Dynamics of galaxies with triaxial haloes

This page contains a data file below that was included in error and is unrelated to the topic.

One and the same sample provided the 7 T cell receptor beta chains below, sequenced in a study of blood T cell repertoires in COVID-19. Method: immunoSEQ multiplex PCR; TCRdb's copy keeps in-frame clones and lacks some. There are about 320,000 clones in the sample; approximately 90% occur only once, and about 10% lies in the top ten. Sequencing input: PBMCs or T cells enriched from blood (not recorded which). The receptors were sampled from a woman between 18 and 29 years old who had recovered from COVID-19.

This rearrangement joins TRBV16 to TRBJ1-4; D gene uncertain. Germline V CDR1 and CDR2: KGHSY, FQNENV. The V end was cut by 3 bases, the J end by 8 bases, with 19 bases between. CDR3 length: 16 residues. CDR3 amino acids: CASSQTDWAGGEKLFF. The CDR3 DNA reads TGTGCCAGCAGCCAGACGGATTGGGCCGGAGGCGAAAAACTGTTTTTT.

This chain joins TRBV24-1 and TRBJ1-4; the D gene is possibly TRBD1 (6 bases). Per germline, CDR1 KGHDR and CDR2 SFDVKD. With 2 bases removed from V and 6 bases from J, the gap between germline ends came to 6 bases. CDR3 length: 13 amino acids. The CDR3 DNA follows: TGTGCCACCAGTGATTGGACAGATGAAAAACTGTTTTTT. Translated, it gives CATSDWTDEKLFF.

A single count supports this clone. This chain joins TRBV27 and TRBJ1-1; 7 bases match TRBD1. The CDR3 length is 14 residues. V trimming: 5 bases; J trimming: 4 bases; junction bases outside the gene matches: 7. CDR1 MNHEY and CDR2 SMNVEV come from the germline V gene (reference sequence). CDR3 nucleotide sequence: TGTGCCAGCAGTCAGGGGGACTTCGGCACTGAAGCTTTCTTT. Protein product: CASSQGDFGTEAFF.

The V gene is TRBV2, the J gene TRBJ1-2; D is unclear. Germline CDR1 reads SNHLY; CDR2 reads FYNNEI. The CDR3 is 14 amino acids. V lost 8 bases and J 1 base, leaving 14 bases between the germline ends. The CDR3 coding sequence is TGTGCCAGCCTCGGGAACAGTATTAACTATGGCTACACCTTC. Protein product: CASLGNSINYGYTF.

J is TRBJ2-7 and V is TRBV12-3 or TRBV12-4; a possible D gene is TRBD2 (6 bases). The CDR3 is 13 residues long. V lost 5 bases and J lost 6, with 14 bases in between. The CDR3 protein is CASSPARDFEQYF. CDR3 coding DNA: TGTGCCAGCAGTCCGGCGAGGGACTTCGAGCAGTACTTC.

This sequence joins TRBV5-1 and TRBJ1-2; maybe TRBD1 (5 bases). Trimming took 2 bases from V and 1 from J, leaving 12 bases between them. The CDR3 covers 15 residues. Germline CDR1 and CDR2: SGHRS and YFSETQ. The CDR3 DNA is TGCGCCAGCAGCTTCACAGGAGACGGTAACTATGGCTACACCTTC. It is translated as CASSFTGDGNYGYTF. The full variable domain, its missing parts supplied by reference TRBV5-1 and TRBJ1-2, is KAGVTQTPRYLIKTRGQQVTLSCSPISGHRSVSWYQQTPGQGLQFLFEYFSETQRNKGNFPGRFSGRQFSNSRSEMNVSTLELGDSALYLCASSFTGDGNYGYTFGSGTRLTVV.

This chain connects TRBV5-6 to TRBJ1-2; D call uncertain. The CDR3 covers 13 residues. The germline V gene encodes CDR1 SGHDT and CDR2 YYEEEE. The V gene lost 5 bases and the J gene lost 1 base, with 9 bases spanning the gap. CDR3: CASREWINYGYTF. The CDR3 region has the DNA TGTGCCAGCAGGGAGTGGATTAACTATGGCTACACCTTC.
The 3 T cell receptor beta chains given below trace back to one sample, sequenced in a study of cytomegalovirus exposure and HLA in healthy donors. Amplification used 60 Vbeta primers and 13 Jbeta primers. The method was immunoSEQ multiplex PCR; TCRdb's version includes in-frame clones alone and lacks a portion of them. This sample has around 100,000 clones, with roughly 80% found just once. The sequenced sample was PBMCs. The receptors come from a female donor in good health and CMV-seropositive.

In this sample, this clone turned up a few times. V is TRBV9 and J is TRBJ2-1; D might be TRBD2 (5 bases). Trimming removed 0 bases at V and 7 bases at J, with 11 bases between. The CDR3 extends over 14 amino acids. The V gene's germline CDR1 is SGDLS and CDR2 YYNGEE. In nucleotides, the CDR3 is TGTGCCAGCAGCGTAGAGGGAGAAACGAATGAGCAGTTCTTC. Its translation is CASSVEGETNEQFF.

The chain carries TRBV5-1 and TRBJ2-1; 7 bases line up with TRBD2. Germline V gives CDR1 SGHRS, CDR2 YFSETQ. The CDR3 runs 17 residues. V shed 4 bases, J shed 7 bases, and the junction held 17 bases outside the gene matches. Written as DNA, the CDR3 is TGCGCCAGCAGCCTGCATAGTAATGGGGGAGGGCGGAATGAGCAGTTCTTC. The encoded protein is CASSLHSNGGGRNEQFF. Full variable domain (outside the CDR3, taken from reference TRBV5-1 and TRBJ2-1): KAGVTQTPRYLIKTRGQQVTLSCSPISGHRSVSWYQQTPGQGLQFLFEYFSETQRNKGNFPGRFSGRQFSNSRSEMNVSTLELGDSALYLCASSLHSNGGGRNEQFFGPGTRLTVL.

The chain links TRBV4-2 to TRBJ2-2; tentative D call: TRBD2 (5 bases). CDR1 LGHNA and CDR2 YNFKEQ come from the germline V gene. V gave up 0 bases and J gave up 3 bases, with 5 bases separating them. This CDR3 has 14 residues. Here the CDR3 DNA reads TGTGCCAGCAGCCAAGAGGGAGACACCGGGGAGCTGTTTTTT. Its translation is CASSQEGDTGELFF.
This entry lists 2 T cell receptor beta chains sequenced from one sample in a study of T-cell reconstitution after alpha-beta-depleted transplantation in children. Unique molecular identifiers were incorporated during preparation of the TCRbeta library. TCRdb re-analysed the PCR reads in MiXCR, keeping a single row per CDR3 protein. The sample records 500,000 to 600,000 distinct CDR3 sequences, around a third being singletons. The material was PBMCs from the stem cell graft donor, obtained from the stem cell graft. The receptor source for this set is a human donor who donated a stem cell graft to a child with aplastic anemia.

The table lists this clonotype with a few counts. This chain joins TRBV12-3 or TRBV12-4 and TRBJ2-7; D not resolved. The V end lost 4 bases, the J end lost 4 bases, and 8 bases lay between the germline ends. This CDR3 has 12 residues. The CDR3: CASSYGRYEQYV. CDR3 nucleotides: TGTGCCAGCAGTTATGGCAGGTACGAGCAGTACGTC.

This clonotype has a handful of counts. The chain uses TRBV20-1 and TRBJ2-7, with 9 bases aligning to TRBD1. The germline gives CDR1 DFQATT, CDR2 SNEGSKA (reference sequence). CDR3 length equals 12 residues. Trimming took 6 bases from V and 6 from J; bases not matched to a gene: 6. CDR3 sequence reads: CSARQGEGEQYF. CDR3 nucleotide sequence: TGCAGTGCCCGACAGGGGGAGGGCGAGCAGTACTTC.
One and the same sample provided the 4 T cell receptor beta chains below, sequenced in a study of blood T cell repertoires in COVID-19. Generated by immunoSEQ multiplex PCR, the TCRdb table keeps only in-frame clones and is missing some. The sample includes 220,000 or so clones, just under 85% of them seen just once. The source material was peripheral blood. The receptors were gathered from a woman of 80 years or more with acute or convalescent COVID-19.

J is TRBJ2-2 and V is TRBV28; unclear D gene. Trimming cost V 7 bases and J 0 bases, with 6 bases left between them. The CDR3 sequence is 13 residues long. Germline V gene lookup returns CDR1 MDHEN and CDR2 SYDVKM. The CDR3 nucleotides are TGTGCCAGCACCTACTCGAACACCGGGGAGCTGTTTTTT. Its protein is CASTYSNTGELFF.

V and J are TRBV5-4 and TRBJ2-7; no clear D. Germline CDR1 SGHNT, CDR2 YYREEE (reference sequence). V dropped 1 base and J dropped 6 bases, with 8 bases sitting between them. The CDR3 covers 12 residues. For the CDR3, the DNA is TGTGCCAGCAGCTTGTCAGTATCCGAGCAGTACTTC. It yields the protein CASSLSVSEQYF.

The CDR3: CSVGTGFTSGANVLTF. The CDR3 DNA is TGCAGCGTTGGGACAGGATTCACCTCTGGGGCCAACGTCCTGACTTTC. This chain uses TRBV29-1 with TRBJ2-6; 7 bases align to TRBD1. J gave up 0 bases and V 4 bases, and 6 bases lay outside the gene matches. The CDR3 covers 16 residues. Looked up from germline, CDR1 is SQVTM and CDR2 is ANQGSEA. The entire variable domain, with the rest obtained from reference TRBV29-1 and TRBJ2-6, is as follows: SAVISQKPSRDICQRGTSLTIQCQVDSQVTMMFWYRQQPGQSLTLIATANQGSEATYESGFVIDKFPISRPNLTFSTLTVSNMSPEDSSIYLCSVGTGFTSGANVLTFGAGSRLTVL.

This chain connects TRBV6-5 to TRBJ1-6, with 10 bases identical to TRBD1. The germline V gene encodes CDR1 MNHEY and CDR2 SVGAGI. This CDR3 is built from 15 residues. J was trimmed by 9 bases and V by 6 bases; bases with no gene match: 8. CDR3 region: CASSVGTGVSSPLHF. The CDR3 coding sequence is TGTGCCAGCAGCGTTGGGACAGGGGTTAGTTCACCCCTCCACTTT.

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We study the stability of trajectories near the disk plane of galaxy models with a triaxial dark matter halo component. We also examine the effect of weak discreteness noise, rapidly rotating bar perturbations and weak dissipation on these trajectories. The latter effect is studied both by adding a dissipative component to the force law and by using particle simulations. If the matter distribution is triaxial and has a constant density core, dissipation leads to inflow of material inside the core radius to the centre (since no non-self-intersecting closed orbits exist in the central areas). This leads to the formation of central masses which in turn destabilise the trajectories of any stars formed in these regions. In particular, even if the gas settles by dissipation into a flat disk, stars formed in that disk will later form a bulge like distribution the extent of which would be related to the core radius of the halo and the original asymmetry in the plane. The process of gas inflow is regulated by the fact that too large and condensed a central mass leads to the creation of stable closed loop orbits in the central area around which the gas can move. This would appear to stop the accumulation of central mass before it becomes large enough for rapid loss of halo triaxiality. It was found that weak discreteness noise can increase the fraction of such trajectories significantly and can therefore have important consequences for the modelling of galaxies. The addition of rapidly rotating bar perturbations also increases the degree of instability dramatically. So if bars can form in triaxial haloes they are likely to be quickly destroyed leaving a bulge like structure behind (which may explain the absence of bars in surveys of high redshift galaxies). If they do survive, their main effect on the gas dynamics is to create attractors other than the centre, around which the gas can move. We discuss some possible consequences of the aforementioned effects. In particular, it is suggested that the halo core radius and initial asymmetry may be important in determining the relative disk-halo contribution to the rotation curve of a galaxy - and hence its Hubble type. © 1998 Elsevier Science B.V. All rights reserved.

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